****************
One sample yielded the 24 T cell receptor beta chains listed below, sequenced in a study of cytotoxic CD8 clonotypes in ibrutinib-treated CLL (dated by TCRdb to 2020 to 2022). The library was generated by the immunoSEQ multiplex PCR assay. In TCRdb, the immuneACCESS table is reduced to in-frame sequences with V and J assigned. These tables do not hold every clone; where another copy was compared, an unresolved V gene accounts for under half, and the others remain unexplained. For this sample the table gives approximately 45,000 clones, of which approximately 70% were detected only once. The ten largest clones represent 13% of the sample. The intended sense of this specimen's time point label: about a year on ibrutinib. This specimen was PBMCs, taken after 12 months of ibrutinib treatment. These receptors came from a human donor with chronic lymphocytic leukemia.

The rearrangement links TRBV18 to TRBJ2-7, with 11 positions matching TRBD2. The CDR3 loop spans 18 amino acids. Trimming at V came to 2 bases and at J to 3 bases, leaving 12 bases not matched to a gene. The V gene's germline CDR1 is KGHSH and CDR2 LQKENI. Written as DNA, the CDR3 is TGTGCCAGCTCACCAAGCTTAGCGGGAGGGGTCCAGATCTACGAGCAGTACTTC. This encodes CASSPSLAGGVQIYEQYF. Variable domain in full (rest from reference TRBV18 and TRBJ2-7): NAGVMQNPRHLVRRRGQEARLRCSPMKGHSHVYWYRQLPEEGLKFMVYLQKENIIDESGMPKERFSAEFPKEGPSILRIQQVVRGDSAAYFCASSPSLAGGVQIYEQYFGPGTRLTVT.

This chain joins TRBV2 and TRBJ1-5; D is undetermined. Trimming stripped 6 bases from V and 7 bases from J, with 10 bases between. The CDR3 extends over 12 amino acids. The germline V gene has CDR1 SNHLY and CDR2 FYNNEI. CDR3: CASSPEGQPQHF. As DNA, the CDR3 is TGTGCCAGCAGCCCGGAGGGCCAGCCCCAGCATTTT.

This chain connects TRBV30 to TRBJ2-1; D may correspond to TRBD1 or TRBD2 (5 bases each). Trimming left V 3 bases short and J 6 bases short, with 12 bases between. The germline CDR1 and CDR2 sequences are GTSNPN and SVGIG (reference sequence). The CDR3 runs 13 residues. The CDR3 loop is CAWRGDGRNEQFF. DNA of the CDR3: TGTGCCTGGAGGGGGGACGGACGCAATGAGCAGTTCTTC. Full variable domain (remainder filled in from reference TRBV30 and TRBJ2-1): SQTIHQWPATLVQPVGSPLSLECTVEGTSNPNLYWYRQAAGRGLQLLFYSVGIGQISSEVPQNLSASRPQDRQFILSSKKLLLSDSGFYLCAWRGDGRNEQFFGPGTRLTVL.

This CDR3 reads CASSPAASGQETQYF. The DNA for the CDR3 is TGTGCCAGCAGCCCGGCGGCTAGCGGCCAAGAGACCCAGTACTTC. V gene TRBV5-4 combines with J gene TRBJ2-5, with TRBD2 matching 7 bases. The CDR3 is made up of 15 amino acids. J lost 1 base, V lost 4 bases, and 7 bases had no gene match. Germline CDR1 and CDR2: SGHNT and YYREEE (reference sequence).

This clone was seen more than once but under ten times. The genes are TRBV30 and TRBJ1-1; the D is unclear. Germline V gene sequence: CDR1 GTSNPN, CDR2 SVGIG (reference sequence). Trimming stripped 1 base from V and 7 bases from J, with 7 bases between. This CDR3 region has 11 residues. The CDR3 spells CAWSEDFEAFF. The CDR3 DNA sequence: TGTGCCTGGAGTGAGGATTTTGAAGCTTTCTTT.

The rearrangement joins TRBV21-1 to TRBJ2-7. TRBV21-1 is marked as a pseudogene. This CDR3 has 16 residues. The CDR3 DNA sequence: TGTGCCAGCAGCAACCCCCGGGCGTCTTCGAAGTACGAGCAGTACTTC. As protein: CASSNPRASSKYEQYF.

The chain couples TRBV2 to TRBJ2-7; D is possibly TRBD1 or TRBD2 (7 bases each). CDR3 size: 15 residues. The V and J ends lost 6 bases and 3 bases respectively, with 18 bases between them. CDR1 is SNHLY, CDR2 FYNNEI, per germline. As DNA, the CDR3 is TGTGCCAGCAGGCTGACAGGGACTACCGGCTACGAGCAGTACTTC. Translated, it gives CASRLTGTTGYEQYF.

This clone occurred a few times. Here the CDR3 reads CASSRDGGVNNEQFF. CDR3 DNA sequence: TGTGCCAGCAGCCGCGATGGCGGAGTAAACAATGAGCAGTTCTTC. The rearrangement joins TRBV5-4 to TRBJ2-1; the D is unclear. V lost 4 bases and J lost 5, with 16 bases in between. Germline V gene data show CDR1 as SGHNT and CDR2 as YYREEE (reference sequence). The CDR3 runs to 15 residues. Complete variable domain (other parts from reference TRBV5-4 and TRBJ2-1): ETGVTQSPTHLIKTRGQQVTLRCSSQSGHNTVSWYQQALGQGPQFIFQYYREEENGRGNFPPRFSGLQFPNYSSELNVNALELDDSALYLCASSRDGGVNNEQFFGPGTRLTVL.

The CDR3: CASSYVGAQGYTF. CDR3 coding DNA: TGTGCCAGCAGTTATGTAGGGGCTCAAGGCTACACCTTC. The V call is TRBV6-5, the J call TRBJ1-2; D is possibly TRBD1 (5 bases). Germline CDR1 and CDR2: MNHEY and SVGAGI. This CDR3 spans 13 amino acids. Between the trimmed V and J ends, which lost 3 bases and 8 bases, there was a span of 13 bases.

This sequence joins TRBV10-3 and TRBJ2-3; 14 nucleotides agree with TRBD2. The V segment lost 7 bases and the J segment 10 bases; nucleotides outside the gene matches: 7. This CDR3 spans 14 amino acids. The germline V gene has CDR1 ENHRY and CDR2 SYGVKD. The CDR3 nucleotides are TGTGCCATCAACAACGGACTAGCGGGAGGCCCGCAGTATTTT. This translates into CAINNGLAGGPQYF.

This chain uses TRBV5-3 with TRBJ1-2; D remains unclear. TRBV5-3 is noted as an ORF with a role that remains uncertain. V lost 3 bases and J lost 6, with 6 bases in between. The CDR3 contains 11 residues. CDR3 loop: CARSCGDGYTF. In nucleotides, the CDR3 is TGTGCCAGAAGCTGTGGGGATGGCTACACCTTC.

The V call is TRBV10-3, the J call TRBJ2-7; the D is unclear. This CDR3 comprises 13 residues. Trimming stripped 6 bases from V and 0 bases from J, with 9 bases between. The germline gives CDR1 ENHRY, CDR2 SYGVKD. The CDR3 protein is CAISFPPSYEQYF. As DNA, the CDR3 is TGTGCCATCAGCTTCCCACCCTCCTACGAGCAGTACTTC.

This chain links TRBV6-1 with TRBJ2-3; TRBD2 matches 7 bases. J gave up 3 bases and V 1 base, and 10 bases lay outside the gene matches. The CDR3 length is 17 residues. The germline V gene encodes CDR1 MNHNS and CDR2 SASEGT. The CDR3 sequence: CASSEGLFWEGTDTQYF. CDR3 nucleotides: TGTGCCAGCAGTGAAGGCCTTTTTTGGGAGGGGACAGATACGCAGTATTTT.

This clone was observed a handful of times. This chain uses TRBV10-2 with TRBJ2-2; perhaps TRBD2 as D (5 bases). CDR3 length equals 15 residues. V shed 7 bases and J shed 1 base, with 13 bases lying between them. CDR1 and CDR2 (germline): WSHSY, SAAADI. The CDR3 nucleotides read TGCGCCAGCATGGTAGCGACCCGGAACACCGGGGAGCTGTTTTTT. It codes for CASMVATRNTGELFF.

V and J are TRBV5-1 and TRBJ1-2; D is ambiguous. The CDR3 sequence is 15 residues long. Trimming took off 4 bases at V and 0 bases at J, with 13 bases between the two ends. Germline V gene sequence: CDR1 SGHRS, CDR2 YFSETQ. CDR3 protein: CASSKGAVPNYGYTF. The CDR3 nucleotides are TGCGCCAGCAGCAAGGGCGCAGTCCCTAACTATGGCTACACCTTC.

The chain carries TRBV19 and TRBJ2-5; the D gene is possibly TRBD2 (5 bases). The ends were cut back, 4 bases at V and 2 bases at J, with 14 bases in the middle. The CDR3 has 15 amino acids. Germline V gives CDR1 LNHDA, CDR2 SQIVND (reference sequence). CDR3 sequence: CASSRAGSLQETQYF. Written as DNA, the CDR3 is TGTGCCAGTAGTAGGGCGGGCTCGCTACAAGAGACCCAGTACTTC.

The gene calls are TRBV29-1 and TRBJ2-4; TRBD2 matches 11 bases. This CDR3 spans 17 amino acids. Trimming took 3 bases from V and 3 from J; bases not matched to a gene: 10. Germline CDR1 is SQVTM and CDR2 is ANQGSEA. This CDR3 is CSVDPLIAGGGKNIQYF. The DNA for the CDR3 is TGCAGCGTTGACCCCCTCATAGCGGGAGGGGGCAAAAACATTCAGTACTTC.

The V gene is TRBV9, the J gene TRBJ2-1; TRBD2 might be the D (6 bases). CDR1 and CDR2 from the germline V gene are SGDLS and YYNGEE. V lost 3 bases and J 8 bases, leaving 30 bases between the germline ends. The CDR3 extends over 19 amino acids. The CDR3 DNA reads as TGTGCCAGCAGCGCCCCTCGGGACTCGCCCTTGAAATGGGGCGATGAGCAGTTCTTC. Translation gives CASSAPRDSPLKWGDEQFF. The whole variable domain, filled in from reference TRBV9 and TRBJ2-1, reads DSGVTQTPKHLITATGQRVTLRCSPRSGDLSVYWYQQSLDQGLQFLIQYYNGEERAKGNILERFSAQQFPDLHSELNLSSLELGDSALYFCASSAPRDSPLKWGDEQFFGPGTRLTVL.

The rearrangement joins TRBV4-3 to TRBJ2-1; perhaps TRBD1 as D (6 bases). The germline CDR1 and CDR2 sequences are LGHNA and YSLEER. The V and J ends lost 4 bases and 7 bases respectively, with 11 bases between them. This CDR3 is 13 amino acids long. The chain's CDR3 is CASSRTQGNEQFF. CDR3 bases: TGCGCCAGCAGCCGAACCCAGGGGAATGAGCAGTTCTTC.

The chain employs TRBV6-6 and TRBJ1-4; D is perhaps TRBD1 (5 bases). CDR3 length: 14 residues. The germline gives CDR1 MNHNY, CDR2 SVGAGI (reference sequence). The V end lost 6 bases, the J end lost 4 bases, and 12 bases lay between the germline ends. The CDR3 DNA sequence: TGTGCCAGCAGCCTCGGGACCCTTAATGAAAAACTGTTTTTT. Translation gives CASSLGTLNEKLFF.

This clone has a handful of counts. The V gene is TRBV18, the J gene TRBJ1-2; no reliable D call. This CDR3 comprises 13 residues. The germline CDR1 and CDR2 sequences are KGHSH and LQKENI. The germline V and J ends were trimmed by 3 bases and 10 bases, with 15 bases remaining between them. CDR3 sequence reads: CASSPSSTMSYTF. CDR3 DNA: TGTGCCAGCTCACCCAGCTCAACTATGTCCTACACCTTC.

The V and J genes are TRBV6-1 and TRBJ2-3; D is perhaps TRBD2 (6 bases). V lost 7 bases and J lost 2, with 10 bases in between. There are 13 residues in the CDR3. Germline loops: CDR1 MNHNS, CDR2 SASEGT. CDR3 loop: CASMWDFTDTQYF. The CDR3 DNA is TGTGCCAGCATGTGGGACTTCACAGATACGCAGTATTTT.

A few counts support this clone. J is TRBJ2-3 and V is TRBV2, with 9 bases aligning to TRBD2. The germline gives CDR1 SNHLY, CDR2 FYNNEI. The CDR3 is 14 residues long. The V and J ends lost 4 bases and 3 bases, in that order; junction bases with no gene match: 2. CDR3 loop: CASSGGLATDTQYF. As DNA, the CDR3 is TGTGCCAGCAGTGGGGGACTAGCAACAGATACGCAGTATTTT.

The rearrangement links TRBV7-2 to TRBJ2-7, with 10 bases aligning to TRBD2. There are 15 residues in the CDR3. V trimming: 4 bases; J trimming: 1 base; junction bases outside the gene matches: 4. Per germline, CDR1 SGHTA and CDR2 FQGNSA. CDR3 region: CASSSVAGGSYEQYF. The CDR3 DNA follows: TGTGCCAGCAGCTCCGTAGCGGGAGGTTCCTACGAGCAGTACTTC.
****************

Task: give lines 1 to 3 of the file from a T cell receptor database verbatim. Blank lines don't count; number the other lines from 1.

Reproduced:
One sample yielded the 24 T cell receptor beta chains listed below, sequenced in a study of cytotoxic CD8 clonotypes in ibrutinib-treated CLL (dated by TCRdb to 2020 to 2022). The library was generated by the immunoSEQ multiplex PCR assay. In TCRdb, the immuneACCESS table is reduced to in-frame sequences with V and J assigned. These tables do not hold every clone; where another copy was compared, an unresolved V gene accounts for under half, and the others remain unexplained. For this sample the table gives approximately 45,000 clones, of which approximately 70% were detected only once. The ten largest clones represent 13% of the sample. The intended sense of this specimen's time point label: about a year on ibrutinib. This specimen was PBMCs, taken after 12 months of ibrutinib treatment. These receptors came from a human donor with chronic lymphocytic leukemia.

The rearrangement links TRBV18 to TRBJ2-7, with 11 positions matching TRBD2. The CDR3 loop spans 18 amino acids. Trimming at V came to 2 bases and at J to 3 bases, leaving 12 bases not matched to a gene. The V gene's germline CDR1 is KGHSH and CDR2 LQKENI. Written as DNA, the CDR3 is TGTGCCAGCTCACCAAGCTTAGCGGGAGGGGTCCAGATCTACGAGCAGTACTTC. This encodes CASSPSLAGGVQIYEQYF. Variable domain in full (rest from reference TRBV18 and TRBJ2-7): NAGVMQNPRHLVRRRGQEARLRCSPMKGHSHVYWYRQLPEEGLKFMVYLQKENIIDESGMPKERFSAEFPKEGPSILRIQQVVRGDSAAYFCASSPSLAGGVQIYEQYFGPGTRLTVT.

This chain joins TRBV2 and TRBJ1-5; D is undetermined. Trimming stripped 6 bases from V and 7 bases from J, with 10 bases between. The CDR3 extends over 12 amino acids. The germline V gene has CDR1 SNHLY and CDR2 FYNNEI. CDR3: CASSPEGQPQHF. As DNA, the CDR3 is TGTGCCAGCAGCCCGGAGGGCCAGCCCCAGCATTTT.